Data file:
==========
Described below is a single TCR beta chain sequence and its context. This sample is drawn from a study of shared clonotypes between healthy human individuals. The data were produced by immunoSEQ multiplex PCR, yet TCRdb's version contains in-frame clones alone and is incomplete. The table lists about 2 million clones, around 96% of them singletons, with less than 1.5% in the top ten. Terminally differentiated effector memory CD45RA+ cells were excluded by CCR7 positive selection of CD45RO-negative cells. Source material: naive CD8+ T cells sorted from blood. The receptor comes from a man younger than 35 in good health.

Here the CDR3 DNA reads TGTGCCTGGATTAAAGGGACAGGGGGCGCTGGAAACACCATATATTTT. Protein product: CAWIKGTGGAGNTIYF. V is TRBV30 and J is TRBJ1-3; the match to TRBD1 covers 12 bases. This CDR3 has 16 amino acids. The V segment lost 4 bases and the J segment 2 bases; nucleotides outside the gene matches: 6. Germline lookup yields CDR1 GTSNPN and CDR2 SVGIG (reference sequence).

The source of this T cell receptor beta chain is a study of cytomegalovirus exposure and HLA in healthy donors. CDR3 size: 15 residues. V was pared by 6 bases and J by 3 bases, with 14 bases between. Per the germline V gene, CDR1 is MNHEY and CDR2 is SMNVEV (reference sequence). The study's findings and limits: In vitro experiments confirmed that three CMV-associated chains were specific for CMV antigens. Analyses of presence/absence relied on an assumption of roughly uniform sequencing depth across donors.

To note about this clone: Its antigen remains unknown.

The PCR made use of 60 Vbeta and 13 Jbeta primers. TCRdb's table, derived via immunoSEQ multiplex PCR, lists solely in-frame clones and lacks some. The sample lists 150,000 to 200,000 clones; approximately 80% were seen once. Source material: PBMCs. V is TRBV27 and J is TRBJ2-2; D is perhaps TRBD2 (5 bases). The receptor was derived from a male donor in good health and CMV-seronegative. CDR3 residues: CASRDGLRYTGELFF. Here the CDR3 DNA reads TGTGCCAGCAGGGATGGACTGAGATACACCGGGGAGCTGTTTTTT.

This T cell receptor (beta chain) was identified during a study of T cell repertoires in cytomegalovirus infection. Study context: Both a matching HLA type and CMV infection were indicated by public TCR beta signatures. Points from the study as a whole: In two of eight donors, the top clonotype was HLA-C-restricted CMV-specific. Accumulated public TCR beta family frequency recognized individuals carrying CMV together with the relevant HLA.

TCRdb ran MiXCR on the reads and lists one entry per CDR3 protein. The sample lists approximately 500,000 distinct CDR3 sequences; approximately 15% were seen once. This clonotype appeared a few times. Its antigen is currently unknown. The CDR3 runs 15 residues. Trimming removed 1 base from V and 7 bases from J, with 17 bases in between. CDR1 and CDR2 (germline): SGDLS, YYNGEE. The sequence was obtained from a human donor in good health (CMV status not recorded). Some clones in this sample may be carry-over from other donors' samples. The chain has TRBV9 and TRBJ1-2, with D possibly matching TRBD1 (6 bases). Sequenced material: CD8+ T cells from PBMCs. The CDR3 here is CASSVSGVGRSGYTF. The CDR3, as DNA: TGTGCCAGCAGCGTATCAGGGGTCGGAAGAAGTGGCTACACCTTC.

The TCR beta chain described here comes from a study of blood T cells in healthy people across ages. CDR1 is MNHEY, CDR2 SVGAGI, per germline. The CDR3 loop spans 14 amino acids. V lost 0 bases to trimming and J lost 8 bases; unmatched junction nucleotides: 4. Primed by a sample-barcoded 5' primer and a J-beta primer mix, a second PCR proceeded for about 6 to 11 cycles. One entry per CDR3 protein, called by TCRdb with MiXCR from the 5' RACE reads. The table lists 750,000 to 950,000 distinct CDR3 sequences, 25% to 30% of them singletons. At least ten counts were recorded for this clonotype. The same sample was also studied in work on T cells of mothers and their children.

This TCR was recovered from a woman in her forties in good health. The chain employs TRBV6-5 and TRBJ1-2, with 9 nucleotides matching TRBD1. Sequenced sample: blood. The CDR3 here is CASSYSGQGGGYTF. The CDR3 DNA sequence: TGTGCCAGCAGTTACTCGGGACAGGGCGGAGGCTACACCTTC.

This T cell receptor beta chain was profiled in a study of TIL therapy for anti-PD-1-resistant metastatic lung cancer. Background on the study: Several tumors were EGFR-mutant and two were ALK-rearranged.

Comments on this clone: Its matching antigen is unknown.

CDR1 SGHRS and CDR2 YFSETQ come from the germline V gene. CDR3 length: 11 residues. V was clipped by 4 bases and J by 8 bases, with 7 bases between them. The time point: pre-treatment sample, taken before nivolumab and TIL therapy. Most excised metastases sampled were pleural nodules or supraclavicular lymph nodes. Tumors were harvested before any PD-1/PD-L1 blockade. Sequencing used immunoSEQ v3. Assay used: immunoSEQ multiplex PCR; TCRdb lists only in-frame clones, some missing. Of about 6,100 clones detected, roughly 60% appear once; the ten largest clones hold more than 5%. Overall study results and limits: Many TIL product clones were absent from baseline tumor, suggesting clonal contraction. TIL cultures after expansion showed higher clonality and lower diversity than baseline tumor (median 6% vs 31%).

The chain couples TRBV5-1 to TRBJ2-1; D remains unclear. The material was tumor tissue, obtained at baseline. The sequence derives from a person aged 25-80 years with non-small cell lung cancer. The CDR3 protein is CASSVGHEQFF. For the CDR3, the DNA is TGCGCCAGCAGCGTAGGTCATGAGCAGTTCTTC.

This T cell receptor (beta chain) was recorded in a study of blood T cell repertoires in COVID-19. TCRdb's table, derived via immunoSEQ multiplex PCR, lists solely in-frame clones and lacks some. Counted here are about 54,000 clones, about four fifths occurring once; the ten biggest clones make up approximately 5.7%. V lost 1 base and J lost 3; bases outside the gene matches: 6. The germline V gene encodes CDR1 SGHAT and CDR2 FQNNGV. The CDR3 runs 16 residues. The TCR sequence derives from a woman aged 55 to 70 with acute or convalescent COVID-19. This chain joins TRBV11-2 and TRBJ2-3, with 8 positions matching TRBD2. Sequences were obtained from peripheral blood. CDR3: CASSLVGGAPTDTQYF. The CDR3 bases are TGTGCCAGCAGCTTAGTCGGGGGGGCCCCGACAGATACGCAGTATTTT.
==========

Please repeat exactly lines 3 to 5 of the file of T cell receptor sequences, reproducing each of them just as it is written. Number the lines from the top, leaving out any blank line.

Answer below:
The source of this T cell receptor beta chain is a study of cytomegalovirus exposure and HLA in healthy donors. CDR3 size: 15 residues. V was pared by 6 bases and J by 3 bases, with 14 bases between. Per the germline V gene, CDR1 is MNHEY and CDR2 is SMNVEV (reference sequence). The study's findings and limits: In vitro experiments confirmed that three CMV-associated chains were specific for CMV antigens. Analyses of presence/absence relied on an assumption of roughly uniform sequencing depth across donors.

To note about this clone: Its antigen remains unknown.

The PCR made use of 60 Vbeta and 13 Jbeta primers. TCRdb's table, derived via immunoSEQ multiplex PCR, lists solely in-frame clones and lacks some. The sample lists 150,000 to 200,000 clones; approximately 80% were seen once. Source material: PBMCs. V is TRBV27 and J is TRBJ2-2; D is perhaps TRBD2 (5 bases). The receptor was derived from a male donor in good health and CMV-seronegative. CDR3 residues: CASRDGLRYTGELFF. Here the CDR3 DNA reads TGTGCCAGCAGGGATGGACTGAGATACACCGGGGAGCTGTTTTTT.